Ivy gourd is a plant grown in tropical climates that are used for food and medicinal purposes. There are different species of ivy gourd, including Coccinia indica, Coccinia cordifolia, and Coccinia grandis, which are often compared to bitter melon. In addition to being a staple of Indian, Indonesian, and Thai cuisines, the fruit is believed to offer health benefits.
Ivy gourd is said to have potent anti-inflammatory and antioxidant effects that may aid in the prevention or treatment of a diverse range of health conditions, from diabetes and high cholesterol to high blood pressure and obesity.
Ivy gourd is rich in an orange-red pigment called beta-carotene which has potent antioxidant effects. By neutralizing free radicals in the bloodstream, antioxidants may help slow or prevent damage to cells at the molecular level. Ivy gourd also contains phytonutrients, such as saponins, flavonoids, and terpenoids,1 that are though offer heart and anti-cancer benefits.
Ivy gourd is rich in fibre, B vitamins, and iron and may help relieve occasional constipation and normalize blood sugar. Here is some of what the current research says:
There is growing evidence that ivy gourd may aid in the treatment of diabetes. A study published in Diabetes Care reported that 1,000 milligrams of ivy gourd extract taken daily for 90 days reduced blood glucose levels in adults with diabetes by 16% and 18% compared to those provided a placebo.
A 2011 study in Experimental Diabetes Research further supported these claims and showed that ivy gourd was able to reduce postprandial blood glucose (blood sugar levels immediately following meals). This suggests that ivy gourd may reduce the need for insulin injections used to control blood sugar.
With that said, the level of the effect is unlikely to control blood sugar on its own. Based on the findings, the researchers concluded that “it is premature to actively recommend the use of any particular herb to treat either glucose or other risk factors.”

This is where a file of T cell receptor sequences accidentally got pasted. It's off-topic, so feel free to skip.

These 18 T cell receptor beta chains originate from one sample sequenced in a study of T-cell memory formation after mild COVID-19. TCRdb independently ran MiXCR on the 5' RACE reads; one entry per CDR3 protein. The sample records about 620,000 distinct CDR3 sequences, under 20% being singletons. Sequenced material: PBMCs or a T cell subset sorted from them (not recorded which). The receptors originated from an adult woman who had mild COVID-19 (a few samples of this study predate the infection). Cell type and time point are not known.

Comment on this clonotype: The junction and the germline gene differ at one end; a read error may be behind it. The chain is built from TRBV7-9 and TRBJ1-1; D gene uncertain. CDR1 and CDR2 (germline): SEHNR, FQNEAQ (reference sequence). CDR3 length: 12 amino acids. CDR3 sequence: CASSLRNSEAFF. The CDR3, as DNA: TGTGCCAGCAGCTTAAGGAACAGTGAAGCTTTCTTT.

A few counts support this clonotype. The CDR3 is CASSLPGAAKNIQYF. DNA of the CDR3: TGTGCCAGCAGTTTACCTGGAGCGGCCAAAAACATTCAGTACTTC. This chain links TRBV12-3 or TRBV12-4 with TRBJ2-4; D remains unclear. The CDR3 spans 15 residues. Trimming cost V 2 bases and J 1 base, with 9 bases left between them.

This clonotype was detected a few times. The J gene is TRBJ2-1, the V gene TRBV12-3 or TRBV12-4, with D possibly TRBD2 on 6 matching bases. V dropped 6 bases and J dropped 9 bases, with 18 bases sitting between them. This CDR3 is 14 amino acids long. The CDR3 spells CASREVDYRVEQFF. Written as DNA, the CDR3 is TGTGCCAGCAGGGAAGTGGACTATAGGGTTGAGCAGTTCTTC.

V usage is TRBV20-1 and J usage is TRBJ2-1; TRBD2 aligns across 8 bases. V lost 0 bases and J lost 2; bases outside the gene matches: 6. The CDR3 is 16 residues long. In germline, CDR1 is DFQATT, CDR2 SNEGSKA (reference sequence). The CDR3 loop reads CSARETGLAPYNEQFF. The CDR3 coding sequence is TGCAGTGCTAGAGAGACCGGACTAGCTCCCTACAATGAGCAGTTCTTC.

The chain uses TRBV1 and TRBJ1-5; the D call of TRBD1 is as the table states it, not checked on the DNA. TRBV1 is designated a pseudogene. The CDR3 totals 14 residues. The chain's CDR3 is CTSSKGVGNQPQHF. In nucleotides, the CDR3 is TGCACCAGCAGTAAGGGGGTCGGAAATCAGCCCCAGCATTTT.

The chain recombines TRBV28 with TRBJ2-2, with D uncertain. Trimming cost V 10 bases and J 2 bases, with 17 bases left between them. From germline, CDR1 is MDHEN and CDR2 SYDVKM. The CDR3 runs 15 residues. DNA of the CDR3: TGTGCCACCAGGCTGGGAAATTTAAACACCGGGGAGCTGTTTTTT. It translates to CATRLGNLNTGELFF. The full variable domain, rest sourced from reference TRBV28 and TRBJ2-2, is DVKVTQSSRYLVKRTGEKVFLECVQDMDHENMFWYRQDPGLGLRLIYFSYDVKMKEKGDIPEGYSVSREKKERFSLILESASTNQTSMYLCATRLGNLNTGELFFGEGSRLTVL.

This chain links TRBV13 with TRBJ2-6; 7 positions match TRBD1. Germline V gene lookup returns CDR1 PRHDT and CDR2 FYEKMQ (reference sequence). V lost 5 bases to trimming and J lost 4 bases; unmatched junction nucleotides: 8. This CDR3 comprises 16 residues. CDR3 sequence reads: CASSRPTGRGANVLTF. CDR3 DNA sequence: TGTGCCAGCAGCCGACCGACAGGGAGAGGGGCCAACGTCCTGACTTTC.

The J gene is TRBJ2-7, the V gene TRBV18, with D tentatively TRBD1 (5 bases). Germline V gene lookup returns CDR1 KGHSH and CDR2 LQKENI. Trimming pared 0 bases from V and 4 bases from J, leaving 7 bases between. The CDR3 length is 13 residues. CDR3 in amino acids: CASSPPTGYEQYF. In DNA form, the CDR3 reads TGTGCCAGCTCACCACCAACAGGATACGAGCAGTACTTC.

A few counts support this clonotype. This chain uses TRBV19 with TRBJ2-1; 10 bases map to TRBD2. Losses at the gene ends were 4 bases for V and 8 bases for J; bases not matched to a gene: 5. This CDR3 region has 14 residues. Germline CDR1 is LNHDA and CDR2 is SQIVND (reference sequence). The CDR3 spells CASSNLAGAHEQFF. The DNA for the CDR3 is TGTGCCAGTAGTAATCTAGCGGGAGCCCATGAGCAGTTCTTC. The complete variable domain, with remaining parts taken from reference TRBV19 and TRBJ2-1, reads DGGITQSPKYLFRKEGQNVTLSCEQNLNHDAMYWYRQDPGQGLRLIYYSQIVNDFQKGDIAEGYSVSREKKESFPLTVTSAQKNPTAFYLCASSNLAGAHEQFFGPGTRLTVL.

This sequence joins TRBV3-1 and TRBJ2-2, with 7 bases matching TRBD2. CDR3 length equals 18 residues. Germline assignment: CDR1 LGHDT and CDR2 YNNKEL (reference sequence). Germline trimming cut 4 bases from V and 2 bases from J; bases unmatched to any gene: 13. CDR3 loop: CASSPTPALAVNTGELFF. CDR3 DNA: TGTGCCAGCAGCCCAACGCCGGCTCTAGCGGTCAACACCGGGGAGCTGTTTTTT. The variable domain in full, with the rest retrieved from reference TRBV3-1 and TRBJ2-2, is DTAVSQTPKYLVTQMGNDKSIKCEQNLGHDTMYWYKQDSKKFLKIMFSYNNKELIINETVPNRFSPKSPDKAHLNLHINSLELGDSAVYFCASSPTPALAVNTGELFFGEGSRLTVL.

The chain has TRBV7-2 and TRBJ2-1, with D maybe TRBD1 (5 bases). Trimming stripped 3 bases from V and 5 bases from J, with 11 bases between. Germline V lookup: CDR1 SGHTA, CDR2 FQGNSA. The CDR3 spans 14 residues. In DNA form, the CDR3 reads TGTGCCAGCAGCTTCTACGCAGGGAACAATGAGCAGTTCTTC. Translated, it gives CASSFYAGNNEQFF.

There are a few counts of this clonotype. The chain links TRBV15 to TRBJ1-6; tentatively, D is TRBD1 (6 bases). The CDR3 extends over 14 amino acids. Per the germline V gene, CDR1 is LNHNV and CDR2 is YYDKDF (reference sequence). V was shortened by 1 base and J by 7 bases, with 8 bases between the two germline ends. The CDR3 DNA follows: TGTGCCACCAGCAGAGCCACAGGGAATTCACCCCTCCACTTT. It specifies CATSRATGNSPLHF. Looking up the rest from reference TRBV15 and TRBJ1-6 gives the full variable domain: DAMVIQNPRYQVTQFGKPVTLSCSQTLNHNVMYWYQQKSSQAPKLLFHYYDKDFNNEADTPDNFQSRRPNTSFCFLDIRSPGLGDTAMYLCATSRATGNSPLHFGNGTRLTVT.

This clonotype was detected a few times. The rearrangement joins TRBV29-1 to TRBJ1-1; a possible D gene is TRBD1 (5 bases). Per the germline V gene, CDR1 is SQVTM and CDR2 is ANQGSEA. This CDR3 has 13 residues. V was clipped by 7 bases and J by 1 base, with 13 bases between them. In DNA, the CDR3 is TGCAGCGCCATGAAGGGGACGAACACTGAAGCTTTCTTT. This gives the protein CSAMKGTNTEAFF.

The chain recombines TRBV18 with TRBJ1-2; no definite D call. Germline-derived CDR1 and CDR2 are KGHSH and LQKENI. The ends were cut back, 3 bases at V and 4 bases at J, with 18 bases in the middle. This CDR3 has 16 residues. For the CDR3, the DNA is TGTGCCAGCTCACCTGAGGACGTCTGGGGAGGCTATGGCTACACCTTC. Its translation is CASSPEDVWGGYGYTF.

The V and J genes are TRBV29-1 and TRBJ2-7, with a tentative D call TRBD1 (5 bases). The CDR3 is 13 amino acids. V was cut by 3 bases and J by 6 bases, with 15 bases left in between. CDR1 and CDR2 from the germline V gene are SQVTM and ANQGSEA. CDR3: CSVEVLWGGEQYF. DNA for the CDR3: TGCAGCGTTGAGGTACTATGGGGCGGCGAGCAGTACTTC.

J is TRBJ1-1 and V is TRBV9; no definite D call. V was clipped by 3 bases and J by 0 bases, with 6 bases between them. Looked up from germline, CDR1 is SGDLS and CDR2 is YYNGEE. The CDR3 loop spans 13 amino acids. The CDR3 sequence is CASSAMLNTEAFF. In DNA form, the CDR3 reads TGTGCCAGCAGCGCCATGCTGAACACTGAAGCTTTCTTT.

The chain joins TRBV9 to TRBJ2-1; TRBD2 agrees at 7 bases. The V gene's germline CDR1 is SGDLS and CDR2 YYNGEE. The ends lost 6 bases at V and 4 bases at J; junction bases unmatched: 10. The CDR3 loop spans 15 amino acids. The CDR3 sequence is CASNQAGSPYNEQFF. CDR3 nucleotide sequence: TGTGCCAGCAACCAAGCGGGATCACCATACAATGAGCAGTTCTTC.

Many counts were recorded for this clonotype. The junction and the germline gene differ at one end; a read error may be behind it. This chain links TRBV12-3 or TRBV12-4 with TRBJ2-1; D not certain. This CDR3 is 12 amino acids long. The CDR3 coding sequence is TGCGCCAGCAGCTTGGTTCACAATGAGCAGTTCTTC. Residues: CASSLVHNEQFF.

Because of its effects on blood glucose (and its presumed effect on blood lipids), ivy gourd is believed by some to be an effective weight loss supplement.
A 2014 study in Lipids in Health and Disease reported that an extract made from the dried roots, stems, and leaves of ivy gourd was able to prevent pre-adipose cells from becoming full-fledged adipose (fat) cells in the test tube.
This suggests that, by preventing this biological process, ivy gourd may be able to either slow or prevent such diseases as obesity or metabolic syndrome.
Whether the same effect would occur in humans has yet to be proven, but few scientists believe that such an extract, whether injected or taken by mouth, can be distributed to cells in concentrations considered therapeutic. Further research is needed.
Ivy gourd has also fallen short in is its ability to control hypertension (high blood pressure). Most of the evidence supporting its use is hypothetical and based on such generalized models as a Disease-Consensus Index (DCI), which assesses the plant’s potential to treat disease rather than its actual effect on disease.
Despite the setbacks, studies into the use of ivy gourd in hypertension have led to the discovery that it may prevent liver toxicity in people using angiotensin-converting enzyme (ACE) inhibitors to treat hypertension.
According to a 2019 study in Clinical Nutrition Experimental, mice treated with ivy gourd three days prior and seven days after a single dose of the ACE inhibitor Vasotec (enalapril) had no signs of liver inflammation or damage unlike mice given Vasotec but no ivy gourd.
If these same effects can be replicated in humans, ivy gourd may offer protective benefits to people on long-term ACE inhibitor therapy, particularly those with co-existing liver problems.
Possible side effects
When used for food, ivy gourd is considered nutritious and has few ill effects.
Source: Verywell Health